The Verge has an article about a debate between OFA software developers, and Democratic political officials, whether the OFA get-out-the-vote software should now be released as open source:
The tech team behind the 2012 Obama campaign has probably received more attention than any political programmers in history. A so-called "dream team of engineers from Facebook, Google and Twitter [who] built the software that drove Barack Obama’s reelection" were extolled in the press for bringing Silicon Valley strategies like Agile development to the normally hidebound process of a political campaign. In the post mortems that followed Obama’s victory, many credited the superiority of the Democrats’ tech team and its famous Narwhal platform, in contrast to the failure of Mitt Romney’s digital efforts, with mobilizing the vote and winning crucial swing states.The article presents the issues pretty well. Short diary, because I haven't got anything to add to it.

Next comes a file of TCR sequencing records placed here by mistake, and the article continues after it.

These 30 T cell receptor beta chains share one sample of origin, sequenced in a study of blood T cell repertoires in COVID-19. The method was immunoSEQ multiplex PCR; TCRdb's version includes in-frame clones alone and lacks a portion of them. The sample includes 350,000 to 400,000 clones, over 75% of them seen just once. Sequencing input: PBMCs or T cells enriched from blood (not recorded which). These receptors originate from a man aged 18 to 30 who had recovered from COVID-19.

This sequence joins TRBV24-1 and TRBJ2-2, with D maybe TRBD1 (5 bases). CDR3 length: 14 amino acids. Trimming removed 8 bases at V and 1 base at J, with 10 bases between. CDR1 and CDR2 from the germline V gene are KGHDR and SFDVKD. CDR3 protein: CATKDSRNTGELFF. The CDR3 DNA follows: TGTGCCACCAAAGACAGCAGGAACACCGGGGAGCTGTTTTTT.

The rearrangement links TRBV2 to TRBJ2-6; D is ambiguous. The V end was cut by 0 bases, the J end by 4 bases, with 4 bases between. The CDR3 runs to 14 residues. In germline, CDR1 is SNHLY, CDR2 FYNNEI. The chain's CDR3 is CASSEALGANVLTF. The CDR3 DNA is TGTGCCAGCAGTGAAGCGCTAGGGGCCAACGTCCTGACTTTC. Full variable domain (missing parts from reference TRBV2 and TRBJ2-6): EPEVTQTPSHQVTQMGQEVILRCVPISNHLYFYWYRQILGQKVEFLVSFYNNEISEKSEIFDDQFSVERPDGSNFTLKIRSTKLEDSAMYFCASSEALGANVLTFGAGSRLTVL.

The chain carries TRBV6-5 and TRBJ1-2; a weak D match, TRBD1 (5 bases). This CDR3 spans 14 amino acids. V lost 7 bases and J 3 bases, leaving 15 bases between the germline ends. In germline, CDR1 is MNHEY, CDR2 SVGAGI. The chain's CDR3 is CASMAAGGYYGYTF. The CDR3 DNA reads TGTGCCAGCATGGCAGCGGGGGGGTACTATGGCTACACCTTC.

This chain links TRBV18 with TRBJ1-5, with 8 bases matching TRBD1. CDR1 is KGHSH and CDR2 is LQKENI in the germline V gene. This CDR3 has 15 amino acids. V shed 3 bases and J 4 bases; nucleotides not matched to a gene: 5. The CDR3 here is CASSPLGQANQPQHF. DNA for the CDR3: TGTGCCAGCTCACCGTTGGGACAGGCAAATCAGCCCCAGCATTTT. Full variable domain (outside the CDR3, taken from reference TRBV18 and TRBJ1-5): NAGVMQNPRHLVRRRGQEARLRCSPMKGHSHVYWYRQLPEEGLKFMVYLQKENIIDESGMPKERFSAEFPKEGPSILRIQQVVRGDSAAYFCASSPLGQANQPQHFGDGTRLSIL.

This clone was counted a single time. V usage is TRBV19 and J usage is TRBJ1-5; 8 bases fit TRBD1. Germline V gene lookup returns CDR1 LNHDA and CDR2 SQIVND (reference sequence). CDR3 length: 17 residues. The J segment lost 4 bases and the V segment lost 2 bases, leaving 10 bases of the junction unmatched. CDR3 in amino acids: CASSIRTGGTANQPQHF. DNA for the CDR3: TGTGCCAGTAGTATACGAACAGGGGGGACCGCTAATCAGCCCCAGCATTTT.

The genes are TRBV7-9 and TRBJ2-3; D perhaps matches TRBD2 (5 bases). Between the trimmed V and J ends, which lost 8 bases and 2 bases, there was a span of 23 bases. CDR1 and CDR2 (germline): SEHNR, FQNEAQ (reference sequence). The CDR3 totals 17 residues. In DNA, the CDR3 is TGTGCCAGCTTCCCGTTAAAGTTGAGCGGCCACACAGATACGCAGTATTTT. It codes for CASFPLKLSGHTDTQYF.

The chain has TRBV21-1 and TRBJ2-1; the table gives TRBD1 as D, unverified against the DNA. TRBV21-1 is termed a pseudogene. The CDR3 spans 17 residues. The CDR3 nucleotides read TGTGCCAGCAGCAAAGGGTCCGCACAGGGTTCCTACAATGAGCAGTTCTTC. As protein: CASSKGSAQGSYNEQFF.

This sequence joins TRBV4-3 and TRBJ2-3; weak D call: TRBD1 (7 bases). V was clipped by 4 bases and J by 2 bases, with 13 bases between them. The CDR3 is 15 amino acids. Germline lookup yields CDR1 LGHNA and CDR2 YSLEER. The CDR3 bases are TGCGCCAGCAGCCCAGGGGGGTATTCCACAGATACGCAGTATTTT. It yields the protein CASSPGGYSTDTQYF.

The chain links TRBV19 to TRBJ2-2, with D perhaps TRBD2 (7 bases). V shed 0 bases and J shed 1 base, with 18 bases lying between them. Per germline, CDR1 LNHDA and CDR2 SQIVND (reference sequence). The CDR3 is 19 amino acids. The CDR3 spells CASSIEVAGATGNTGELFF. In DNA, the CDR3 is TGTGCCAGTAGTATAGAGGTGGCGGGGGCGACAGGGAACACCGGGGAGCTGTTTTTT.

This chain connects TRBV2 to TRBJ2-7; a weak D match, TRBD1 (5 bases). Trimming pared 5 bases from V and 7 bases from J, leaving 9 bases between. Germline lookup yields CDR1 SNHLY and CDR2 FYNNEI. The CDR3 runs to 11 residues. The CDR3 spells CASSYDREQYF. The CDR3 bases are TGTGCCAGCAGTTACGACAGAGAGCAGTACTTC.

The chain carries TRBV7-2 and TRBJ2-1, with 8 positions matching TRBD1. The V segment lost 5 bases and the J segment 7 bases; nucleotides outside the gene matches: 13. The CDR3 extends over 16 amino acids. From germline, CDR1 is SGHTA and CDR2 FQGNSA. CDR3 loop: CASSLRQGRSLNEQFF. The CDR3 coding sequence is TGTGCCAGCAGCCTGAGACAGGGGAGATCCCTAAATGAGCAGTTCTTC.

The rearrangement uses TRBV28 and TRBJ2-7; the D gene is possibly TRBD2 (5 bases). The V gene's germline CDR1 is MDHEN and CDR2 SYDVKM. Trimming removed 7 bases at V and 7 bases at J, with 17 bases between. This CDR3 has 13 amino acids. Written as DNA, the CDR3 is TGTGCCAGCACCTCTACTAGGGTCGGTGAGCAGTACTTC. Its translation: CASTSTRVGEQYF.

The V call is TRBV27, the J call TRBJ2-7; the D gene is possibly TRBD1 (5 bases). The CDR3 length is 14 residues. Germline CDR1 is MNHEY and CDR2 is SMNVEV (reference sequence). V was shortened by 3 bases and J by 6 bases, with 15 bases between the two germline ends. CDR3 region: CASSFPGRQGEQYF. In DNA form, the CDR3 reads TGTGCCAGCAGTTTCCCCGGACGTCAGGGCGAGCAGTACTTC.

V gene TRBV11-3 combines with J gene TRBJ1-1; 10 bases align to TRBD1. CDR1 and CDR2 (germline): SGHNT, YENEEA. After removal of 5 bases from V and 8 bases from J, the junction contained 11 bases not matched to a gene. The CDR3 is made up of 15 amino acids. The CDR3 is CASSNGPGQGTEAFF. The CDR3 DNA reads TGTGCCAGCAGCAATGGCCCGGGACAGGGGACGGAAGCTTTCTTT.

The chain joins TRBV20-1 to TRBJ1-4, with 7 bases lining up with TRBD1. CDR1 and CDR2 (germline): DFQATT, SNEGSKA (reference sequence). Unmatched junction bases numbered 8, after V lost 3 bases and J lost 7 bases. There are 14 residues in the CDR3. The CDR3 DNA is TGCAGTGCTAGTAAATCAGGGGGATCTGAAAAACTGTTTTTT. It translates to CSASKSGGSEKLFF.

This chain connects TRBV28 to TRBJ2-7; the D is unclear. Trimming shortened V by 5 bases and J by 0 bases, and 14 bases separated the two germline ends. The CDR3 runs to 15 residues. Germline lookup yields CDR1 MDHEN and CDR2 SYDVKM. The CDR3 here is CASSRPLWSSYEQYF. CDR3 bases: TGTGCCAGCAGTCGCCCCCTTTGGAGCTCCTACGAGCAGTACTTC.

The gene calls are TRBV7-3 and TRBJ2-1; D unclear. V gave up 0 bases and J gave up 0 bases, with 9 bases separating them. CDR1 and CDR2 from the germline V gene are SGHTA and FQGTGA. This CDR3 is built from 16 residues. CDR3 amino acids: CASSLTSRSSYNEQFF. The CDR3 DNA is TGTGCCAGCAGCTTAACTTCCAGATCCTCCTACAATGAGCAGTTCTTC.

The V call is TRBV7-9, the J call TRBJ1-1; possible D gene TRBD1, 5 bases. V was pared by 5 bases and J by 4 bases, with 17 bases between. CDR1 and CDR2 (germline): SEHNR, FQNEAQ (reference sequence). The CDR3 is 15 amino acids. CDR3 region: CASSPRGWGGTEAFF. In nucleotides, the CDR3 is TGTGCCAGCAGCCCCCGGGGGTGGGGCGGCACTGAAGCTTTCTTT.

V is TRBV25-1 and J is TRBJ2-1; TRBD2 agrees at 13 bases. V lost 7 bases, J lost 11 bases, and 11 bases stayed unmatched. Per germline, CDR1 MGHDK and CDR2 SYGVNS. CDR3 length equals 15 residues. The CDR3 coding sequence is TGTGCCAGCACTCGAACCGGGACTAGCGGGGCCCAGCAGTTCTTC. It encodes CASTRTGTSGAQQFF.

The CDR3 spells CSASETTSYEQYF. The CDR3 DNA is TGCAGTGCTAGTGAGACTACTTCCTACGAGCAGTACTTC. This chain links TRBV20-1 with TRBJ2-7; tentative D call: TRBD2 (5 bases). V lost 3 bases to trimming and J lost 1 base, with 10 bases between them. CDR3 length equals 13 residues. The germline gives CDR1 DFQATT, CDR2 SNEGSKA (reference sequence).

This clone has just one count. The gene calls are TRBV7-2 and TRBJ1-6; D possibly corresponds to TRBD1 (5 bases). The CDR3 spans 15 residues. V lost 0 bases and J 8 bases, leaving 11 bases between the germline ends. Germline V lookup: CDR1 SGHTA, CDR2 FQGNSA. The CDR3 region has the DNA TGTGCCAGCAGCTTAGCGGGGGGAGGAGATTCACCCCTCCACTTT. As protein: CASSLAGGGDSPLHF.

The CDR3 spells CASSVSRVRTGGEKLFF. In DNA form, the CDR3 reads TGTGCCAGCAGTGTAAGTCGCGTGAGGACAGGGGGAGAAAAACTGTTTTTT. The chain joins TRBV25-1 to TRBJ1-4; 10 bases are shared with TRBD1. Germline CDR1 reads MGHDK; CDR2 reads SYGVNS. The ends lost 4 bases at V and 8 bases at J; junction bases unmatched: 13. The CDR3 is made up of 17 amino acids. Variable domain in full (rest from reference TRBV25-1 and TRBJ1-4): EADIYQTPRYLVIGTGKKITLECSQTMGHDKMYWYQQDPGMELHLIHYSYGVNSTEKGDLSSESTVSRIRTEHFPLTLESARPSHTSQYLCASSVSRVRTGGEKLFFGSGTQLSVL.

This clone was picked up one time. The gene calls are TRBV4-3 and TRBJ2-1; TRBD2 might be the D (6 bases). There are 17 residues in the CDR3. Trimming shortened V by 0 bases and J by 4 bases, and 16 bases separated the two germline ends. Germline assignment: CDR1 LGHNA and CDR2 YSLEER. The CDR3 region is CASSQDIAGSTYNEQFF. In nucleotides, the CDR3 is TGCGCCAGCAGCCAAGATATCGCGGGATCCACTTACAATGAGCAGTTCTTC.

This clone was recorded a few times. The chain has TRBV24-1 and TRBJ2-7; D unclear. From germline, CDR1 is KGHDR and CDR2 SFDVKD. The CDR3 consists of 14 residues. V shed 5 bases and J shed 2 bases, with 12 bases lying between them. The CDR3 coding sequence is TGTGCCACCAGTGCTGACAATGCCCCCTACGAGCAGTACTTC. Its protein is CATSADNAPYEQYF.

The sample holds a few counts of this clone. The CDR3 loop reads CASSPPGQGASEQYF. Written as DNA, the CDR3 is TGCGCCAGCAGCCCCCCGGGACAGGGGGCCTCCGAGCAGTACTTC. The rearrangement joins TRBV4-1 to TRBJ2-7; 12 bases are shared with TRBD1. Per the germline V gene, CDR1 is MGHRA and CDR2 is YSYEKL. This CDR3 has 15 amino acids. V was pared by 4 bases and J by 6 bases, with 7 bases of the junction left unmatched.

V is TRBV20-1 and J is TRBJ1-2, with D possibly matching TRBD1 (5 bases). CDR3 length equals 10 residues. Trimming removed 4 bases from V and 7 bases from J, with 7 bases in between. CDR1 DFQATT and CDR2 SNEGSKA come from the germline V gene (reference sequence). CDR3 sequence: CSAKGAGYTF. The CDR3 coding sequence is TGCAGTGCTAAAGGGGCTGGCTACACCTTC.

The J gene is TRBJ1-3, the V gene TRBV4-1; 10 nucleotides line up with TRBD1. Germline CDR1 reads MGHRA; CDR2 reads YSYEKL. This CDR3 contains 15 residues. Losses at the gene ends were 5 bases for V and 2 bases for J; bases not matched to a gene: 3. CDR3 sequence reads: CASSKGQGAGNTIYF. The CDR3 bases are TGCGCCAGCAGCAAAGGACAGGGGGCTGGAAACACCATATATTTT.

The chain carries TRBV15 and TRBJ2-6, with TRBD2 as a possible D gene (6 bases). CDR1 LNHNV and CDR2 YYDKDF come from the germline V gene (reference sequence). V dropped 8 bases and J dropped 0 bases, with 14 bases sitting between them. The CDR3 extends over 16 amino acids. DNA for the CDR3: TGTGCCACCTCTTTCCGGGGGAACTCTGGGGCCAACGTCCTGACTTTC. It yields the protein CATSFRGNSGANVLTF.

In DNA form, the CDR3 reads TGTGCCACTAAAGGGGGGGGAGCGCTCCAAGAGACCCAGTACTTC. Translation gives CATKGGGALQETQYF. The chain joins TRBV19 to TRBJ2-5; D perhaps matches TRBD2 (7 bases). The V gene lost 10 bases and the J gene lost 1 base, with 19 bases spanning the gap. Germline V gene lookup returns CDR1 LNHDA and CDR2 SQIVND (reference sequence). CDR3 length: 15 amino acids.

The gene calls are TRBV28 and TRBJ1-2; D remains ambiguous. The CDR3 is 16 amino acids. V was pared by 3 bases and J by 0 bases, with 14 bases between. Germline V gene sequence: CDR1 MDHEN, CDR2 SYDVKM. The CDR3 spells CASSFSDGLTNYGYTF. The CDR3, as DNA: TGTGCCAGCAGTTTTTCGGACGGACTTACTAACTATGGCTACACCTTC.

But in the aftermath of the election, a stark divide has emerged between political operatives and the techies who worked side-by-side. At issue is the code created during the Obama for America (OFA) 2012 campaign: the digital architecture behind the campaign’s website, its system for collecting donations, its email operation, and its mobile app. When the campaign ended, these programmers wanted to put their work back into the coding community for other developers to study and improve upon. Politicians in the Democratic party felt otherwise, arguing that sharing the tech would give away a key advantage to the Republicans.